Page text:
We’re all amateurs.

The NCAA’s chief legal officer says that when it comes to televised broadcasts of sporting events – you know, the ones the conferences and schools get paid for to allow all those nifty commercials – players are just like fans in the stands “when the camera catches their face in the broadcast.”



Filed under It's Just Bidness, The NCAA

8 responses to “We’re all amateurs.

  1. Bulldawg165

    I think espn essentially implied the same thing when they seemingly had a camera devoted strictly to Katherine Webb for the entire Bama/Oklahoma game. Can’t miss a good reaction!


  2. Hogbody Spradlin

    Players are just like the fans? Oh yeah, I got my likeness all over NCAA Football 2012; right down to the slightly big waist line. Did ya’ll see me, right there behind Jadeveon?


  3. It’s almost like a late night talk show host with a President they hate, part of you can’t wait for them to lose, but another part wants it to go on forever because the comedy is never ending.


  4. 69Dawg

    So let’s see, if it is truly like a news event then every network can carry it live or at least be granted a live feed from the main carrier. The Alabama Auburn game = the Royal Wedding. Now we see how truly stupid some lawyers can be making crazy arguments that would in effect damage their clients if accepted by the court. This whole case has become the theater of the absurd.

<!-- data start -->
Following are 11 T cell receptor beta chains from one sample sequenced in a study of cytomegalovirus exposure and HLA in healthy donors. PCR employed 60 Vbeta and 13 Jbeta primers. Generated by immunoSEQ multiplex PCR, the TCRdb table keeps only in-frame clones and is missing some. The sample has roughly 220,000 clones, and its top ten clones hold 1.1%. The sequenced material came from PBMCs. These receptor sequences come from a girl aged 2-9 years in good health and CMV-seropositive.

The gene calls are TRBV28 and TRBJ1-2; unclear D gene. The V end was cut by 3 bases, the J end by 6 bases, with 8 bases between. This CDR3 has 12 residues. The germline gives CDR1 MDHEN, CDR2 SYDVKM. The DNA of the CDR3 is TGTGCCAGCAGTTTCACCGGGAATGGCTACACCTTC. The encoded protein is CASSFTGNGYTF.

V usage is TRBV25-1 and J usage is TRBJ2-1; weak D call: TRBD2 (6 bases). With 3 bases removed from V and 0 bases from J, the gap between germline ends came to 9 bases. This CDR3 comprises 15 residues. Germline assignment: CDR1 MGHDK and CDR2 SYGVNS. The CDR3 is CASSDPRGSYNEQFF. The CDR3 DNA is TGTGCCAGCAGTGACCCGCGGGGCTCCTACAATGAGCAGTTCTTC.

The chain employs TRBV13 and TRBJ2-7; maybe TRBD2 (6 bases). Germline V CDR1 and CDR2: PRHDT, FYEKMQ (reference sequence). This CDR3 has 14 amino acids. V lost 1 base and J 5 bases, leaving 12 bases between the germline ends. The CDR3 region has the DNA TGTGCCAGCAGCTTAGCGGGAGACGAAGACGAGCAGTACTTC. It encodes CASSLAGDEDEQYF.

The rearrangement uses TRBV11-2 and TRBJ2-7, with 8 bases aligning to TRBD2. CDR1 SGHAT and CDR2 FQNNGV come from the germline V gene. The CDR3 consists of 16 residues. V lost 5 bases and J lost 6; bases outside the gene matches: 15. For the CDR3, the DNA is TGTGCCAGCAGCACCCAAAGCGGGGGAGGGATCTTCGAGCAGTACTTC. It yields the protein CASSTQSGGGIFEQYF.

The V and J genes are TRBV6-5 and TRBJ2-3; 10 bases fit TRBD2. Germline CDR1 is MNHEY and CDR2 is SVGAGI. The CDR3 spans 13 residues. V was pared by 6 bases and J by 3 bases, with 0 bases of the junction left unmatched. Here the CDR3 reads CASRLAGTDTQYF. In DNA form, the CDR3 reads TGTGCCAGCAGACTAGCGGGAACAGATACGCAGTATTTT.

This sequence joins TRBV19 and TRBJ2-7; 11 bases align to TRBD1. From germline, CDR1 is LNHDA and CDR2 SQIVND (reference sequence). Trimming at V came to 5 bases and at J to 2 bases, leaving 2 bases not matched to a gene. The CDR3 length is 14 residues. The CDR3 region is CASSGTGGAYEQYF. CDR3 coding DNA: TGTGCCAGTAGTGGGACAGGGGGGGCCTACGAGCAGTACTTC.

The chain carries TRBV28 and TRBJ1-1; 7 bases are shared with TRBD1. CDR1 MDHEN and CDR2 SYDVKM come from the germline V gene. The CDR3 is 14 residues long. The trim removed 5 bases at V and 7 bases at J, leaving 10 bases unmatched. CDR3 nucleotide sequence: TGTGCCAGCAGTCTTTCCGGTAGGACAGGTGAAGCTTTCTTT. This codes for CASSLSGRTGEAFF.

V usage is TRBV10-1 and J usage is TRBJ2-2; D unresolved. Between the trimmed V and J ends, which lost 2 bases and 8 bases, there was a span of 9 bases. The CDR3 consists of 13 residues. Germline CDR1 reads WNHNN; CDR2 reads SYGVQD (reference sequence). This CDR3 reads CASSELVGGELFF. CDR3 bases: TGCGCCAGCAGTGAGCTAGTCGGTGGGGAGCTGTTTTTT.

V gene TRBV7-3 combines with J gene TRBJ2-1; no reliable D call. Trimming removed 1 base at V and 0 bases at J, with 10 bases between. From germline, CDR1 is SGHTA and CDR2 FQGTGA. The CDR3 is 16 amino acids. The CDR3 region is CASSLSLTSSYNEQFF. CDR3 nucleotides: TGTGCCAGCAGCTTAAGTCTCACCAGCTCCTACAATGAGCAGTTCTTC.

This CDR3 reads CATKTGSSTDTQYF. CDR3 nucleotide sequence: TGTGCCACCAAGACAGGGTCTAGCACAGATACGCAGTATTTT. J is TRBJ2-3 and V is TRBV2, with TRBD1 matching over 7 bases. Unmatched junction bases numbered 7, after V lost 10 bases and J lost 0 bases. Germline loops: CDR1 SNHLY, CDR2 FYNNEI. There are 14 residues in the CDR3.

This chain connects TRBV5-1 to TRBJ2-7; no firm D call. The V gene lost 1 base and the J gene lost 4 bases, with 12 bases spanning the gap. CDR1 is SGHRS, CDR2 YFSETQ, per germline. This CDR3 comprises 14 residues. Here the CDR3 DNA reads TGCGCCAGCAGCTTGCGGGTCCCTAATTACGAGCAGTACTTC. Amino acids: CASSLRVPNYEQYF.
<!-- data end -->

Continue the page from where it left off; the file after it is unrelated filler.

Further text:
5. So, does this mean we are all now “in the arena” or are the players no longer “in the arena”? Law is tricky shit.


  6. ARDawg

    And this is precisely why I love lawyers. Who else coulda thought that one up?


  7. Most interesting development isn’t the NCAA arguing that stones are not matter, it’s the plaintiffs suggesting that players are routinely paid under the table. If they’re forced to prove that, there could be all sorts of ramifications, as the NCAA enforcement staff typically only investigate after somebody else uncovers it for them.

    Just about every player knows somebody who received “extra benefits” but there’s no reason to throw a friend’s team under the bus when most players agreed they deserve it (and the dirt goes both ways). If the O’Bannon lawyers are forced to prove that assertion, and can convince, say, 200 players to come forth with their knowledge, we could be looking at the biggest windfall of scandals that the NCAA can botch since ever. Imagine if Ole Miss, Clemson, Florida State, Alabama, Arkansas, LSU, Oklahoma, Oklahoma State, USC, South Carolina, Florida, Ohio State, USC, Miami, Texas A&M, and Oregon (ie the schools where the cheating’s been most obvious and rampant) were to be exposed all at once? Think how awesome that would be!